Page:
A strong sense of identity and well-being is important for self-confidence and self-esteem. People who have endured a traumatic brain injury (TBI) are often faced with changes in the way they perceive themselves and may struggle to adapt to a new identity, or self-concept.
A recent study found that people who have had a TBI had significantly lower scores in tests of self-esteem and self-concept and rated the perception of their abilities with family, social gatherings, and work much lower than those who have not had a TBI. In addition, their lower self-esteem and self-concept scores were significantly associated with depression and anxiety.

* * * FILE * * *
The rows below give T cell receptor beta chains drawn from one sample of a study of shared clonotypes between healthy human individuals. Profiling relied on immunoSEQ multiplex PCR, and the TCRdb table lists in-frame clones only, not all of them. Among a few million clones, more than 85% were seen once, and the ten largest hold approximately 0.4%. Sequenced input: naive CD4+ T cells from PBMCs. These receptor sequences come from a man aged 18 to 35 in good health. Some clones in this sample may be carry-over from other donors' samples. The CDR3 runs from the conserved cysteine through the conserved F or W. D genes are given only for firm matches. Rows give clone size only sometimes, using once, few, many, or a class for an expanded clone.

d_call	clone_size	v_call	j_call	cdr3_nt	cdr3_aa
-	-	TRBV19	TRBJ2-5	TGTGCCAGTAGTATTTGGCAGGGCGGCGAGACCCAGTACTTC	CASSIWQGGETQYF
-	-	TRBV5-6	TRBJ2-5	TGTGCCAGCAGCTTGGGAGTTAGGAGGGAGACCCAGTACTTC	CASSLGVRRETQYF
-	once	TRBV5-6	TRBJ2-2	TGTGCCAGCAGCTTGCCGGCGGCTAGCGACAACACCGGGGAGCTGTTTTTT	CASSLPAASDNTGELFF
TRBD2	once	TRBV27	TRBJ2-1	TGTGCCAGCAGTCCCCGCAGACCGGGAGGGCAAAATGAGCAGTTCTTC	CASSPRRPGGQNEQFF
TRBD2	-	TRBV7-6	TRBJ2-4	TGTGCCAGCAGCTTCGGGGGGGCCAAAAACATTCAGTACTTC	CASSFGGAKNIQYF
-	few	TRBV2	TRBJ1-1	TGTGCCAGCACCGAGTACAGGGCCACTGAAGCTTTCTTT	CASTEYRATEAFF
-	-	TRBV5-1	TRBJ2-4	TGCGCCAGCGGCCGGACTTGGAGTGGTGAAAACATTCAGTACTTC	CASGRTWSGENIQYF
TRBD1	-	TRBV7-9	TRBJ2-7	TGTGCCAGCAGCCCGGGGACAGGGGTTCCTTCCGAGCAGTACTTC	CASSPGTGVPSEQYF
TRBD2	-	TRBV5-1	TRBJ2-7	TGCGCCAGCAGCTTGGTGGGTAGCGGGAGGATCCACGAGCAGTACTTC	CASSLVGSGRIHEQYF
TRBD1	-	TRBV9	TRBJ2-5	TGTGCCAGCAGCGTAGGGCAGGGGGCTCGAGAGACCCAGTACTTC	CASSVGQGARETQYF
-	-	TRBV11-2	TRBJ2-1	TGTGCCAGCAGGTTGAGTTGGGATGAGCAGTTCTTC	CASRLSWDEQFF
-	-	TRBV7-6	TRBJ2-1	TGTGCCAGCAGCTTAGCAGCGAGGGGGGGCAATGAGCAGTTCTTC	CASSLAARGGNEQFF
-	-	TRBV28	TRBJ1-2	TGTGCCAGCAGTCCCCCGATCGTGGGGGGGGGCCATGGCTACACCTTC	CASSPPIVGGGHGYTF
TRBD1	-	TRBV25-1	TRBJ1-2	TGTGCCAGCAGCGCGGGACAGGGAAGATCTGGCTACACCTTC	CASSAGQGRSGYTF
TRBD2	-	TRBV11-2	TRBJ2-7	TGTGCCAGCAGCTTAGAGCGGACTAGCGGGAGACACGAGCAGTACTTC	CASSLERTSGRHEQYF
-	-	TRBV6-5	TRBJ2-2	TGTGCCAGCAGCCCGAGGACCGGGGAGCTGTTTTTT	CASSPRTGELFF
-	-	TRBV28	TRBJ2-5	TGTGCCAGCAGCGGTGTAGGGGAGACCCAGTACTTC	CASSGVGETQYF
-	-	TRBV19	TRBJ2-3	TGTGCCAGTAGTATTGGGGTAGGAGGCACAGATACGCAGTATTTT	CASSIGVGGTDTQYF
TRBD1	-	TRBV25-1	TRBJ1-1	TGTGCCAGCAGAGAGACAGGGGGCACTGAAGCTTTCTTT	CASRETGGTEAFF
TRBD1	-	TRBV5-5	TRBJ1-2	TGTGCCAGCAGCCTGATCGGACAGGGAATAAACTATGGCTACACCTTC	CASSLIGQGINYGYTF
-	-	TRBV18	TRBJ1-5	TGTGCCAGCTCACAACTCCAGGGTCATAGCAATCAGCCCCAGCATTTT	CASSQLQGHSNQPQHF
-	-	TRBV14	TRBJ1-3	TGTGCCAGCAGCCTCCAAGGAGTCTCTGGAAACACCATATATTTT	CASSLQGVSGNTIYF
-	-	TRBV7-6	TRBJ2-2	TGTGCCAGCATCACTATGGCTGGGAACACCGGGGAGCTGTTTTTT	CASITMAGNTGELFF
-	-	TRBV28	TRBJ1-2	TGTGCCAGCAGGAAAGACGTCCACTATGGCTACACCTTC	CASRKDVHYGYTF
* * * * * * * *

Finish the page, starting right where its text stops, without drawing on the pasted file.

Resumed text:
Clinicians should consider the adjustments that TBI survivors may experience with regard to their abilities and self-worth, and therefore work towards tasks and goals that help improve their confidence and sense of identity.
Ponsford J, Kelly A, & Couchman G. Self-concept and self-esteem after acquired brain injury: A control group comparison. Brain Injury. (February 2014).